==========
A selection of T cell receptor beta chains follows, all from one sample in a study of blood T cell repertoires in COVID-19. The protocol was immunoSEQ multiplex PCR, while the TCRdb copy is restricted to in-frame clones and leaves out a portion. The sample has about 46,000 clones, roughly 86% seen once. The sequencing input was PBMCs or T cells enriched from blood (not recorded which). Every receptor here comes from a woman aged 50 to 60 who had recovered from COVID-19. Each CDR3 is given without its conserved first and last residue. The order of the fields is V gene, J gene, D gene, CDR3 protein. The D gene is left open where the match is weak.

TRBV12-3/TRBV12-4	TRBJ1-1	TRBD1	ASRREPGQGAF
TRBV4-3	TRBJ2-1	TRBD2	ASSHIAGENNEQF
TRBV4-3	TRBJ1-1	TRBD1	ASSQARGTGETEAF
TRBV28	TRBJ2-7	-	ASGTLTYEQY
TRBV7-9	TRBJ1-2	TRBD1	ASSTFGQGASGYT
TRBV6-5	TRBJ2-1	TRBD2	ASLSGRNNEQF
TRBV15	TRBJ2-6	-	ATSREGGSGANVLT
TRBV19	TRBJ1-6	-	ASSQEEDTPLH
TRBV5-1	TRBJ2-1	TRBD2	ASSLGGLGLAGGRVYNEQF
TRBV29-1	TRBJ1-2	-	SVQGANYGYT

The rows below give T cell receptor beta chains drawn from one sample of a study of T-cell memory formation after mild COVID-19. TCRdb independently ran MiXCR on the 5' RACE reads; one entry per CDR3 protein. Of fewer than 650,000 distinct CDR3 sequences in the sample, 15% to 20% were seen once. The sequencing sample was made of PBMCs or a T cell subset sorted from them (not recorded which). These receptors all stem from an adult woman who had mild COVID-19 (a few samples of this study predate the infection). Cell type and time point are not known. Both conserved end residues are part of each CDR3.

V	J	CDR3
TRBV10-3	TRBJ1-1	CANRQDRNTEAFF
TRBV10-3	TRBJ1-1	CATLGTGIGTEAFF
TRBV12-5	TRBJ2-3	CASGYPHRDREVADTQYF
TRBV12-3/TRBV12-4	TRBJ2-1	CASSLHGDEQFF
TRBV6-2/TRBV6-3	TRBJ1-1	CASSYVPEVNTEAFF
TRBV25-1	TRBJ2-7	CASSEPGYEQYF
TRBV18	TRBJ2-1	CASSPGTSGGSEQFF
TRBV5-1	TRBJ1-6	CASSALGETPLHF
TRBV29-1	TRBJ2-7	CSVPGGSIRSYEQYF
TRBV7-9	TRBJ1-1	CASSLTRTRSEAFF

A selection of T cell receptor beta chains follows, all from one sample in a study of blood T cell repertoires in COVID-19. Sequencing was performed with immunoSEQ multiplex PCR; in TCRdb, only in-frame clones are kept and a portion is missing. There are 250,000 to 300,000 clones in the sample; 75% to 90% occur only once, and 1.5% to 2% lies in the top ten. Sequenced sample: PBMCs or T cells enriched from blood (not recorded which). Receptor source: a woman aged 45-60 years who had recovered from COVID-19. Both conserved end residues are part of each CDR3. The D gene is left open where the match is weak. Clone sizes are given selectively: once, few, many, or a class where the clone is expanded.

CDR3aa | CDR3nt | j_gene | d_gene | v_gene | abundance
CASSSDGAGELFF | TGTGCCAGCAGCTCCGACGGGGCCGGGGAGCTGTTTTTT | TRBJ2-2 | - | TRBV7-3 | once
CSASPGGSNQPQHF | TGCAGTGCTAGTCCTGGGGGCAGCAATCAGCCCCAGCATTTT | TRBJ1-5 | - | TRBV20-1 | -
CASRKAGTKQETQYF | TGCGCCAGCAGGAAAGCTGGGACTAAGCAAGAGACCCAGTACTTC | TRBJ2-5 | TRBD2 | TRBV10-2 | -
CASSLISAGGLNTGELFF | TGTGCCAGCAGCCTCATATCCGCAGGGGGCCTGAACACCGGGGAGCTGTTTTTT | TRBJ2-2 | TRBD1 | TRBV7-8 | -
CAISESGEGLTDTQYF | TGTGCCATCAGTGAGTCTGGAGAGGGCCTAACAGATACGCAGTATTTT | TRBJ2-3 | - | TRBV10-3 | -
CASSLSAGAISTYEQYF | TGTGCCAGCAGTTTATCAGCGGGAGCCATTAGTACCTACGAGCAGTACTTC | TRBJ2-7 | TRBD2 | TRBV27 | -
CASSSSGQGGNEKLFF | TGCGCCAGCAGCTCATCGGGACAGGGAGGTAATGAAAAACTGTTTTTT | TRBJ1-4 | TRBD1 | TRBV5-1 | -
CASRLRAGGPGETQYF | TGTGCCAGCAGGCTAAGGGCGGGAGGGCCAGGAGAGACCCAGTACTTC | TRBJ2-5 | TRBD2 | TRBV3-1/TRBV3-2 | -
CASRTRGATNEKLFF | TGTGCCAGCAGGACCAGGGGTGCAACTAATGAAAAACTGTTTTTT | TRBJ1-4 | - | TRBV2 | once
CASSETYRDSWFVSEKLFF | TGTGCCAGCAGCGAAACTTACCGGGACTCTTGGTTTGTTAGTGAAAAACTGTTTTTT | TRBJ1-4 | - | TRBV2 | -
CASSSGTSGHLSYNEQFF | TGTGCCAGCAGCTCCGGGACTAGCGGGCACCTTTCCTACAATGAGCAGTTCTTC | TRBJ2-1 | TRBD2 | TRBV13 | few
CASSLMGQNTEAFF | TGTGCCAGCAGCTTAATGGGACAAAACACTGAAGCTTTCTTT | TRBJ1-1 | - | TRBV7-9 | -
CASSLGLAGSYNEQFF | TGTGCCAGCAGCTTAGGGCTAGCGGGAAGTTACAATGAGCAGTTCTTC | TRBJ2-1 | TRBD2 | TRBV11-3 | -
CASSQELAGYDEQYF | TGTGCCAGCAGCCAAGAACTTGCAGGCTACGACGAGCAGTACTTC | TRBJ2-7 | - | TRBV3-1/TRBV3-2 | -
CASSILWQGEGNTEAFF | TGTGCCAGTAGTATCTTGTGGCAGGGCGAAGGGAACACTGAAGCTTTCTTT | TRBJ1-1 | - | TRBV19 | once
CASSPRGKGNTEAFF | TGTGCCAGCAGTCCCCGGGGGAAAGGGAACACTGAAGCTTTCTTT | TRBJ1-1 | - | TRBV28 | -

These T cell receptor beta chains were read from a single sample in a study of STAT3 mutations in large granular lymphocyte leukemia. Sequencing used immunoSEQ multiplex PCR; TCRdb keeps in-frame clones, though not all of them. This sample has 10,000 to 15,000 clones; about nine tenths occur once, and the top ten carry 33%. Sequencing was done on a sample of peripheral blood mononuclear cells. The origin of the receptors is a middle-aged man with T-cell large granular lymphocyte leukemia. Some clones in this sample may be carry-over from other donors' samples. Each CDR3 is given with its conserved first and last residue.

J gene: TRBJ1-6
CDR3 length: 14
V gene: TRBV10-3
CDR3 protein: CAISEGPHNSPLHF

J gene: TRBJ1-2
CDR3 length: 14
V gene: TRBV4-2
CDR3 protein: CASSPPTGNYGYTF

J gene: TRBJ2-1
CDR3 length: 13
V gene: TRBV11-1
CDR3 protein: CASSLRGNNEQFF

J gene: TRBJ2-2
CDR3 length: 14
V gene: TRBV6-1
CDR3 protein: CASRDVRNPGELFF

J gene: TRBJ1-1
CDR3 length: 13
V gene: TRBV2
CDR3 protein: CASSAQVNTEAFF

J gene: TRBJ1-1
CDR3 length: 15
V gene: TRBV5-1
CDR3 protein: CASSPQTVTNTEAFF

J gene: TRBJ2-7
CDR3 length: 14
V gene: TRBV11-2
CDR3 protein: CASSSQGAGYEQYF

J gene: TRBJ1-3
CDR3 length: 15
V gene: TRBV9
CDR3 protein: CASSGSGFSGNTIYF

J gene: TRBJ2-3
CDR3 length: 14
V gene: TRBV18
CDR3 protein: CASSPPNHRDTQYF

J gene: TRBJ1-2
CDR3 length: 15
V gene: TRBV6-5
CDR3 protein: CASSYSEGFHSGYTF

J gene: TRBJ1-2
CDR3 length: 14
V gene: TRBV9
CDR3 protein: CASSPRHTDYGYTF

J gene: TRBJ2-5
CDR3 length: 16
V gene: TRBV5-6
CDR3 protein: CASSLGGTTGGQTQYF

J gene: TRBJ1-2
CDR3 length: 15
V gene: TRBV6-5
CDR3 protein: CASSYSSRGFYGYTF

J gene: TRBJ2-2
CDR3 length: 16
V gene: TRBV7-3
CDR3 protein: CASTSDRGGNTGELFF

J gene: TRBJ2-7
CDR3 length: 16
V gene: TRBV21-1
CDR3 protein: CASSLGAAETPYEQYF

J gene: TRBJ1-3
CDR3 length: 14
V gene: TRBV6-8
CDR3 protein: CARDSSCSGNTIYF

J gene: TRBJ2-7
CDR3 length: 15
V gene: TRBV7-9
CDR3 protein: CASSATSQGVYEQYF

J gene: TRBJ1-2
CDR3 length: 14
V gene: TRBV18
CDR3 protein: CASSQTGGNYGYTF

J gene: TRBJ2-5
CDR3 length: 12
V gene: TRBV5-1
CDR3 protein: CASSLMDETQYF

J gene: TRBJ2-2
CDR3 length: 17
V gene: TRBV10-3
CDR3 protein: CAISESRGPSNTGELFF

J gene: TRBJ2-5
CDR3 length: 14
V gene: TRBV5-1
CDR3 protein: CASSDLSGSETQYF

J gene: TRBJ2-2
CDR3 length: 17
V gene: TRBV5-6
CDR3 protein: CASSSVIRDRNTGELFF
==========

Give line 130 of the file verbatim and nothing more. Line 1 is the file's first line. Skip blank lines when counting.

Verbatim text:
CDR3 protein: CASSSVIRDRNTGELFF